Regardless of what service or product you’re offering, one commonality across all CEOs near and far is that they must be cognizant of costs. For a time, as they build their businesses, they can get by without certain key employees or access to expensive industry software. Opportunities to invest in these areas come with time, and success. But for what can often be many years, they’ll have to bootstrap and lead their companies with an emphasis on both growth and on keeping costs down.
However, one area that can feel like a non-negotiable for a founder is to carve out a dedicated space for the team to gather. Even in this era of remote-friendly work, nothing can replicate the collaboration and communication that takes place when a small team gathers together and hammers out some solutions on behalf of clients. The comfort and familiarity that (the right) office setting provides has long been an asset.
In the early days, the prospect of pursuing and identifying office space in their area can feel daunting and also time-consuming for a small business owner. After all, their first and last conversations every day are solely focused on building products and user experiences that will delight their customers. That’s why we’ve seen a sharp increase in interest and popularity of coworking spaces over recent years. With so much else to think about, and list of responsibilities that can mount quickly, company founders can feel strapped for time. As a result, many wind up paying a premium for these types of coworking spaces. They know that it’s a temporary solution but that it’ll also save them from signing a long-term lease. That’s a price they’re willing to pay in those early years.
The benefits and drawbacks of coworking spaces have long been documented. However, one of the additional merits of having a direct office space of your own is that it can actually save your company some money, especially if you’re coming out of a coworking space. That turnkey experience you’re used to — IT services, furniture, snacks and more — comes with additional costs in the monthly rate. If you can sketch out and lead those expenses on your own, not only will you have more control over what perks and amenities you provide for your employees, you’ll cut office costs and wind up saving money each month.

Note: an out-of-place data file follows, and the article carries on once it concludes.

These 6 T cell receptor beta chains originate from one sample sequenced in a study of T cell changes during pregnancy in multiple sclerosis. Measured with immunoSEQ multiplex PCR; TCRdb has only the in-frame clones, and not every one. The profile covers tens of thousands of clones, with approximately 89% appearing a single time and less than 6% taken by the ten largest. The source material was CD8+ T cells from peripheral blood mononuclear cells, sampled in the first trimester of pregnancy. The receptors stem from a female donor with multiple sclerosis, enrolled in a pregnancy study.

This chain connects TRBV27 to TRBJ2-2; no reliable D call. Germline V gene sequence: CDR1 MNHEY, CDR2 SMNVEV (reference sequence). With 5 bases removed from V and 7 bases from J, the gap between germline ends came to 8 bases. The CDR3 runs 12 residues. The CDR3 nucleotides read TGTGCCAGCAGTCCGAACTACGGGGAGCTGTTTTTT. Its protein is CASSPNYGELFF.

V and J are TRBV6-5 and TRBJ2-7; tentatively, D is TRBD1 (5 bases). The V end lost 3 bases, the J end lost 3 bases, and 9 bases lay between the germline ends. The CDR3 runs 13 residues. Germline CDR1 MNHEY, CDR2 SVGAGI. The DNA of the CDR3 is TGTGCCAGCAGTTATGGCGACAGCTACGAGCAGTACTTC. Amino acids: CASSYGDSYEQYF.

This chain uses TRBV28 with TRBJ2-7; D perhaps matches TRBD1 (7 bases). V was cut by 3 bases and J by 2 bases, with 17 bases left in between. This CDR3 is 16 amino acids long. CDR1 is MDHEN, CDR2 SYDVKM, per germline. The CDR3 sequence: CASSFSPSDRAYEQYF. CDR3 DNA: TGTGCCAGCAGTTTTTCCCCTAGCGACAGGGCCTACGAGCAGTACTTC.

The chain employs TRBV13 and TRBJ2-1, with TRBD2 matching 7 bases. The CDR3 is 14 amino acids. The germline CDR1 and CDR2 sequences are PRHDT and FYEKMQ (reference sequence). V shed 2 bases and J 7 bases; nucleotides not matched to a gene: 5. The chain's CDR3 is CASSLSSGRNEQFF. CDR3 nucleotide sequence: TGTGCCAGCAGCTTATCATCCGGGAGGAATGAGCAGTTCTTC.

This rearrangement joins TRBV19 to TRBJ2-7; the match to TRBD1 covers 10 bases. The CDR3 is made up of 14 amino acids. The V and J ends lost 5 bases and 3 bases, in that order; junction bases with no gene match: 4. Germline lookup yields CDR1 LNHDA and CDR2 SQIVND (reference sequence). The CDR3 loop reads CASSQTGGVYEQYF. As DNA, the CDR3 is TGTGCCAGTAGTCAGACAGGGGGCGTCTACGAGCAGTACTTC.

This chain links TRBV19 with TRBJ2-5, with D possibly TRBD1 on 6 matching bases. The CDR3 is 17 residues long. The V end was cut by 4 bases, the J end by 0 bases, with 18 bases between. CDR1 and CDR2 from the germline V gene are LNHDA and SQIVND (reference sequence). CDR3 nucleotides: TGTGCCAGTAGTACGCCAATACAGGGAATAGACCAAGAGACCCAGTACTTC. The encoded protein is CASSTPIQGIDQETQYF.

That tradeoff does come with signing a lease, something that early-stage founders might be reluctant to do for various reasons. As a company grows, this could turn into a more viable option than it might have seemed an a different stage of the business. No two companies are identical, and not all founders seek the same things. They must make the right decisions for their teams and to reassess how those decisions are going on a regular basis.
When it comes to office spaces appealing to people at this stage, there needs to be a middle-of-the-road solution. That’s why earlier this year SquareFoot, the company I founded, acquired another company called PivotDesk, where is like Airbnb for office space. Some companies, aka hosts, have extra desks in their offices they’re looking to sublease, and other companies, aka guests, are looking to drop in and to share an existing office with others. This type of relationship, which can be negotiated on a monthly or annual basis, has offered more company founders to get back to work more quickly on what they love to do – grow their businesses.
Office spaces are important to get right at each and every stage of a company’s growth. But the selection of one shouldn’t be a distraction or inconvenient consideration. You don’t need to spend crazy amounts on coworking, or to commit yourself to a long-term lease you don’t necessarily want to take on. As with most decisions that small business owners make, the emphasis should be less on what’s the most inexpensive option available and more a discussion of where the best value lies at that particular juncture to enable the organization to thrive.